We may do blood tests that look at the health of your blood cells as well as tests that look at your metabolic functions. We’ll use the results to get a fuller picture of your overall health.
During this passive, painless test, you sit back and relax (you may even fall asleep) as brain waves are recorded by placing small sensors on your head with a cap or adhesive. People with epilepsy often have irregular brain waves even when they aren’t experiencing a seizure.
Depending on your symptoms, our doctors might suggest an induced seizure during an EEG so your brainwaves can be monitored during the episode. They’ll monitor you during the seizure to make sure you’re safe during the procedure. This can help doctors determine what type of seizures you have and diagnose your specific type of epilepsy.
A brain MRI scan is an anatomical study that looks at the structure of the brain. Sometimes, seizures are caused by lesions, cysts or tumors. These abnormalities will appear during a brain MRI scan and can be used to pinpoint the cause of your seizures and other symptoms.
The goal of treatment: No seizures and no side effects.
We use the latest research, treatment options and technologies to manage epilepsy symptoms. Our team of neurologists, neurosurgeons, nurses and other specialists works with you to make sure your treatment plan fits your needs, goals and lifestyle.
The most common way to treat epilepsy is to use anti-seizure (anti-epileptic) medication. Many people only need to take one type of medicine to get relief from seizures, but sometimes multiple medicines are used for the best possible results. We’ll work with you to find the right types of medications and doses to help stop your seizures and avoid medication side effects.
If medications don’t control your seizures, brain surgery may be an option. To decide if you may be a candidate for surgery, extensive testing will be completed. It’s critical to know where in the brain the seizures are coming from and to determine if surgery can successfully remove a lesion while ensuring continuing body functions.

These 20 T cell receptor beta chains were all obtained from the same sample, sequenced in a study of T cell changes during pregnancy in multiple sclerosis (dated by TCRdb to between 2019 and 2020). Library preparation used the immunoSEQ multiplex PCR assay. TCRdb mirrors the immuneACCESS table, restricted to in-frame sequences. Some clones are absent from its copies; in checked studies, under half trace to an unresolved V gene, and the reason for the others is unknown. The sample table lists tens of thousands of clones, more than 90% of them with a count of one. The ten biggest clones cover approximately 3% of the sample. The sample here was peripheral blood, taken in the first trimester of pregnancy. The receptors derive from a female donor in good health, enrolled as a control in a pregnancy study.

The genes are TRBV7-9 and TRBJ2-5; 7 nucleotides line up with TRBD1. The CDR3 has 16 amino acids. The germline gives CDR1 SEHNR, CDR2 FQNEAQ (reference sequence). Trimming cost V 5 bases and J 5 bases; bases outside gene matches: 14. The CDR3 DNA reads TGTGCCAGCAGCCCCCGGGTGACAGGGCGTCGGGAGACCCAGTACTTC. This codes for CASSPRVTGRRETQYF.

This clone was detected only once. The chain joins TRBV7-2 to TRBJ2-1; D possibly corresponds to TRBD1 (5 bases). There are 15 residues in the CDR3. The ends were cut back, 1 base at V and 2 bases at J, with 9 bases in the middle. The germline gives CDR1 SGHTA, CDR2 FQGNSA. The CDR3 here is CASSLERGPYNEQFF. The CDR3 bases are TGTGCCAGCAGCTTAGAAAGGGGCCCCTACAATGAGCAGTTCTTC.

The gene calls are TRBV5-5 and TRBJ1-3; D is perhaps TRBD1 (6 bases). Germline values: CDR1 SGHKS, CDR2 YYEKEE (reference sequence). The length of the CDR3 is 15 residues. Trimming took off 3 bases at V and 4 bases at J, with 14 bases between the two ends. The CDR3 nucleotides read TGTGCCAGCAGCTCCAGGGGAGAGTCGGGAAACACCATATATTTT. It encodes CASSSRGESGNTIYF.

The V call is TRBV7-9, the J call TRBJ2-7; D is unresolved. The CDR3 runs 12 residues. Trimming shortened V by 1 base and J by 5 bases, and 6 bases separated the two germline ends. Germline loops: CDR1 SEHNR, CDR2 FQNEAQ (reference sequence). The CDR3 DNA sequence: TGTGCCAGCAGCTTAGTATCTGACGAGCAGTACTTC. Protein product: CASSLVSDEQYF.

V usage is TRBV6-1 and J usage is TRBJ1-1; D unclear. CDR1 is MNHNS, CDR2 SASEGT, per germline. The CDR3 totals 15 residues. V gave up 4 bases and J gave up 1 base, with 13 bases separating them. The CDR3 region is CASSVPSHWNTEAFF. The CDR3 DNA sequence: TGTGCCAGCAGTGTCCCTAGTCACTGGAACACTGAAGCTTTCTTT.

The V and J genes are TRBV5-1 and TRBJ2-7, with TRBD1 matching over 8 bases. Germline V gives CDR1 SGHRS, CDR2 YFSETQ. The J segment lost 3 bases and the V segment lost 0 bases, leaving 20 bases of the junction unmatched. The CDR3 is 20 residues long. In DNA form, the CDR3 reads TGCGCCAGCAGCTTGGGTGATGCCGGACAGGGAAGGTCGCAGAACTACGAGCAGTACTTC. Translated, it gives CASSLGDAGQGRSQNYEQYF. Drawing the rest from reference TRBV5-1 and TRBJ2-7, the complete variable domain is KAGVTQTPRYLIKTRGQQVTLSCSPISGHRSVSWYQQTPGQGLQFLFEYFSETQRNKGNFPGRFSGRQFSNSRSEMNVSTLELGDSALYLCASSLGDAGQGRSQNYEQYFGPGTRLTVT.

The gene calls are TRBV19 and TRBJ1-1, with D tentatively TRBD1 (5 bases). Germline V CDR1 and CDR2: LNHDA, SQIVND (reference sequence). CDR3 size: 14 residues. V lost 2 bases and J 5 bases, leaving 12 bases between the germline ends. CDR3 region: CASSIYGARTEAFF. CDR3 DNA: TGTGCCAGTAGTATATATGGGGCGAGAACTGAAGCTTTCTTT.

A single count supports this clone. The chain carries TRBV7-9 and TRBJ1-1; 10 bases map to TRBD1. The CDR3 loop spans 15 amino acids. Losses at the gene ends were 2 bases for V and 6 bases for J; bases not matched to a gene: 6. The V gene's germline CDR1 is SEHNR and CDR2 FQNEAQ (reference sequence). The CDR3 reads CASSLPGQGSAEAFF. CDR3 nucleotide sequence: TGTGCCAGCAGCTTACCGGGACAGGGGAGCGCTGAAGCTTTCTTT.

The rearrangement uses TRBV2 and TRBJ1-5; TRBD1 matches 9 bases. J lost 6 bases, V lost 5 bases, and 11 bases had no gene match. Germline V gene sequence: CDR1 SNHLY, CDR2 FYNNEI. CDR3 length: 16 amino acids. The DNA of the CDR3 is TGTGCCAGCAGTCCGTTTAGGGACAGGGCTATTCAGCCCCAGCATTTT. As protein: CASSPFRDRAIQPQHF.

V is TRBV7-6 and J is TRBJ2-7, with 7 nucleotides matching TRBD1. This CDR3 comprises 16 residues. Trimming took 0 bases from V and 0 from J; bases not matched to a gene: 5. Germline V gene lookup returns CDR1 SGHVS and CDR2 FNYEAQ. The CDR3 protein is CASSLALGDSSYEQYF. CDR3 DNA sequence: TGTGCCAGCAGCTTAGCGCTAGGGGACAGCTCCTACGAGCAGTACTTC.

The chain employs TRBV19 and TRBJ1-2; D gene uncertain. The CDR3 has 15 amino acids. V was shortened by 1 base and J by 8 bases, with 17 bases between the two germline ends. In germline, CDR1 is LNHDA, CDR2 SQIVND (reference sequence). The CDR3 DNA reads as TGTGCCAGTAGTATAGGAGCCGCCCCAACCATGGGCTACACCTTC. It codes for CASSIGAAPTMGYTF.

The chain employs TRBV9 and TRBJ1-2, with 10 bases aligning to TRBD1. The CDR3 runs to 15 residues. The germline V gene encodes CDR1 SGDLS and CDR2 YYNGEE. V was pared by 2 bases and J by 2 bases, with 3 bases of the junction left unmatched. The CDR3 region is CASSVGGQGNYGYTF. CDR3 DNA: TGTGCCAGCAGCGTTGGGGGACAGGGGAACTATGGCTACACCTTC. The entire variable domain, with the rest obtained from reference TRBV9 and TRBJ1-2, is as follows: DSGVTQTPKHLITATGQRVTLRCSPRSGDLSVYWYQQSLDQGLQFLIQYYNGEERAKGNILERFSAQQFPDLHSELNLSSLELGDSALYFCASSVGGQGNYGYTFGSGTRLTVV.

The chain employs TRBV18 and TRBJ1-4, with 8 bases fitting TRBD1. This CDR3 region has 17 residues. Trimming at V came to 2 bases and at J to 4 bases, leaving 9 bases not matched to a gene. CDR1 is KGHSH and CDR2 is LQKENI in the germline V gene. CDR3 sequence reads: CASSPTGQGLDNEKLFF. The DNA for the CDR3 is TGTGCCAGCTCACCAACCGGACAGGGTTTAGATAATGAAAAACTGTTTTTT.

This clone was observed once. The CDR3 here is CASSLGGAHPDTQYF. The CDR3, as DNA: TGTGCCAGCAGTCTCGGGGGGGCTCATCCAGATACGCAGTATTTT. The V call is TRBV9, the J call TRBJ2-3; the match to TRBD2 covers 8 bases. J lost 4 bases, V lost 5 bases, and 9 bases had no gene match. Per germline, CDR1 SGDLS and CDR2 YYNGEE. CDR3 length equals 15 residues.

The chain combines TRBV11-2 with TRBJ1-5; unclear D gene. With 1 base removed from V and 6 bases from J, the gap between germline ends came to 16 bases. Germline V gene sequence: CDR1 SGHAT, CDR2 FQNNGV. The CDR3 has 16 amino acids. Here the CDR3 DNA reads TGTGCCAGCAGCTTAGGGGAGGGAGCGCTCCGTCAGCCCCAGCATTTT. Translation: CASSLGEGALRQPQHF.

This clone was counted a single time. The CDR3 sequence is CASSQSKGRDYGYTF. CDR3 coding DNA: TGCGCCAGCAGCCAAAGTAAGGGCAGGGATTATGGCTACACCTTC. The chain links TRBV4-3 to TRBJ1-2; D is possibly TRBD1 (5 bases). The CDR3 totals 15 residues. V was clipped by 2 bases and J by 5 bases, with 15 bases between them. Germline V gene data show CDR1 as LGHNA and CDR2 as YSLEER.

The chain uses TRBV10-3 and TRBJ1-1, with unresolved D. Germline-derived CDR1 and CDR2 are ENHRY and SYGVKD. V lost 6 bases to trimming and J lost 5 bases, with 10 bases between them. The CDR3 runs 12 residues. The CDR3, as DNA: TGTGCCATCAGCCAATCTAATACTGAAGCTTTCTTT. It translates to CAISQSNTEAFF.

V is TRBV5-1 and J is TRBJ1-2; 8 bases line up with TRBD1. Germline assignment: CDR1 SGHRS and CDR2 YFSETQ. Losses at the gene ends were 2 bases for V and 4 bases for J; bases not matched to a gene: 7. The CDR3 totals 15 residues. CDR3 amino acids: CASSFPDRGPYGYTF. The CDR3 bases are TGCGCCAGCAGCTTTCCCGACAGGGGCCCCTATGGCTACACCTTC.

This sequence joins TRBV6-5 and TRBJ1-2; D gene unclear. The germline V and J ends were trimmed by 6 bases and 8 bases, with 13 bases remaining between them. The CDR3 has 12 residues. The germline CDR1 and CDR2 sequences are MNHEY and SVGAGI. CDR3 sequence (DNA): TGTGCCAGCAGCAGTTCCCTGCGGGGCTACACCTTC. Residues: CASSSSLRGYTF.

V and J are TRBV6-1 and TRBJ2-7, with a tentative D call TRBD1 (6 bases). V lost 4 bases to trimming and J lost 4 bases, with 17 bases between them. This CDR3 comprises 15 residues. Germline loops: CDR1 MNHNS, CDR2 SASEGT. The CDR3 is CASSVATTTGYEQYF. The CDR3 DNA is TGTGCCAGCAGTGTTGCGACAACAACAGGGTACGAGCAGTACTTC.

Other treatment options can offer relief from epilepsy symptoms. Diets like the ketogenic diet and the modified Atkins diet have been shown to help calm the brain. Additionally, three medical devices are used to treat epilepsy: Vagus Nerve Stimulator (VNS), Deep Brain Stimulator (DBS) and Response Neurostimulator (RNS). We’ll talk to you about which treatment options might work best for you.
No. Not all people who have seizures have epilepsy. It’s possible for someone to have a seizure related to a different condition. Usually, you need to have had at least two unprovoked seizures before being diagnosed with epilepsy.
If you’re concerned that you might have epilepsy, please make an appointment with one of our
We accept most health insurance plans, including Blue Cross and Blue Shield of Minnesota, CIGNA, HealthPartners, Medica, Medicare, PreferredOne and many others.
Not sure what your insurance covers? Call the number on the back of your card for help looking at your options.
Don’t have your card in front of you? Here are member services numbers to help you get started:
- Blue Cross and Blue Shield of Minnesota:
800-244-6224(insurance through work); 866-494-2111(insurance directly or through the Exchange)
- Medicare: 1-800-MEDICARE (
763-847-4477(in the Twin Cities); 800-997-1750(outside the metro area)
- United Healthcare: